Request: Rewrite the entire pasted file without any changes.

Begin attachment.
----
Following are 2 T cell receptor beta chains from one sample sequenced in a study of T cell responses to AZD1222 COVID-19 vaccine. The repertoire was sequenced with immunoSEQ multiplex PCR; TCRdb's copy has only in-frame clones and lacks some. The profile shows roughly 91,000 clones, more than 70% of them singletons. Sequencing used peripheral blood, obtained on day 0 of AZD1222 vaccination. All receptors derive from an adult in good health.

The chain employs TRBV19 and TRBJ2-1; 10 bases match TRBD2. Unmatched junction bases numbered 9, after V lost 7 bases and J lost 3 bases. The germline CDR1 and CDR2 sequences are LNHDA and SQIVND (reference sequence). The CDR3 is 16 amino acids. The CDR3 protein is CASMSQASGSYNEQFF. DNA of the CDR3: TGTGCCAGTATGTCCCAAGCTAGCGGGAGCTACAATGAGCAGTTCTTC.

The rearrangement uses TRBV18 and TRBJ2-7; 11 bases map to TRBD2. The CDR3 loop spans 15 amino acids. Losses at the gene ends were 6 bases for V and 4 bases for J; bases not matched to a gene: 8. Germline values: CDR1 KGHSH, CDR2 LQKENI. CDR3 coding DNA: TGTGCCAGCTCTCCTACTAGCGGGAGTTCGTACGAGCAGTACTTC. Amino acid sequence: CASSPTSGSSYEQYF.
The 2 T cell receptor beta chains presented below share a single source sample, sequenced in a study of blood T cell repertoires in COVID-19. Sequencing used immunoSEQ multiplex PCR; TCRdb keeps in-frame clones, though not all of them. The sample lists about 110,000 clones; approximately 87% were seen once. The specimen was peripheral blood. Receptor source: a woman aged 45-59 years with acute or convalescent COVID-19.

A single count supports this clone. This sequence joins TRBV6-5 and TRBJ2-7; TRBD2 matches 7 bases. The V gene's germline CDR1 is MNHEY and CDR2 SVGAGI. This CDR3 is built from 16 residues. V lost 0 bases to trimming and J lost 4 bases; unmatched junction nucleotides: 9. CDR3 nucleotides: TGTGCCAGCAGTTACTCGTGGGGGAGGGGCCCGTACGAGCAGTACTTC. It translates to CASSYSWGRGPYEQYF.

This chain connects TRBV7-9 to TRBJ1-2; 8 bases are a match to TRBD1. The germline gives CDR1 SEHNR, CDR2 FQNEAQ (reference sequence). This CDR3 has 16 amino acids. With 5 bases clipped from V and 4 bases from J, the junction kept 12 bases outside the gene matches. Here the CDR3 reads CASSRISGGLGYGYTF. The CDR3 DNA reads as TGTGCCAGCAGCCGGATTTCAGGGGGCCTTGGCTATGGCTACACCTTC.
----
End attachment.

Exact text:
Following are 2 T cell receptor beta chains from one sample sequenced in a study of T cell responses to AZD1222 COVID-19 vaccine. The repertoire was sequenced with immunoSEQ multiplex PCR; TCRdb's copy has only in-frame clones and lacks some. The profile shows roughly 91,000 clones, more than 70% of them singletons. Sequencing used peripheral blood, obtained on day 0 of AZD1222 vaccination. All receptors derive from an adult in good health.

The chain employs TRBV19 and TRBJ2-1; 10 bases match TRBD2. Unmatched junction bases numbered 9, after V lost 7 bases and J lost 3 bases. The germline CDR1 and CDR2 sequences are LNHDA and SQIVND (reference sequence). The CDR3 is 16 amino acids. The CDR3 protein is CASMSQASGSYNEQFF. DNA of the CDR3: TGTGCCAGTATGTCCCAAGCTAGCGGGAGCTACAATGAGCAGTTCTTC.

The rearrangement uses TRBV18 and TRBJ2-7; 11 bases map to TRBD2. The CDR3 loop spans 15 amino acids. Losses at the gene ends were 6 bases for V and 4 bases for J; bases not matched to a gene: 8. Germline values: CDR1 KGHSH, CDR2 LQKENI. CDR3 coding DNA: TGTGCCAGCTCTCCTACTAGCGGGAGTTCGTACGAGCAGTACTTC. Amino acid sequence: CASSPTSGSSYEQYF.
The 2 T cell receptor beta chains presented below share a single source sample, sequenced in a study of blood T cell repertoires in COVID-19. Sequencing used immunoSEQ multiplex PCR; TCRdb keeps in-frame clones, though not all of them. The sample lists about 110,000 clones; approximately 87% were seen once. The specimen was peripheral blood. Receptor source: a woman aged 45-59 years with acute or convalescent COVID-19.

A single count supports this clone. This sequence joins TRBV6-5 and TRBJ2-7; TRBD2 matches 7 bases. The V gene's germline CDR1 is MNHEY and CDR2 SVGAGI. This CDR3 is built from 16 residues. V lost 0 bases to trimming and J lost 4 bases; unmatched junction nucleotides: 9. CDR3 nucleotides: TGTGCCAGCAGTTACTCGTGGGGGAGGGGCCCGTACGAGCAGTACTTC. It translates to CASSYSWGRGPYEQYF.

This chain connects TRBV7-9 to TRBJ1-2; 8 bases are a match to TRBD1. The germline gives CDR1 SEHNR, CDR2 FQNEAQ (reference sequence). This CDR3 has 16 amino acids. With 5 bases clipped from V and 4 bases from J, the junction kept 12 bases outside the gene matches. Here the CDR3 reads CASSRISGGLGYGYTF. The CDR3 DNA reads as TGTGCCAGCAGCCGGATTTCAGGGGGCCTTGGCTATGGCTACACCTTC.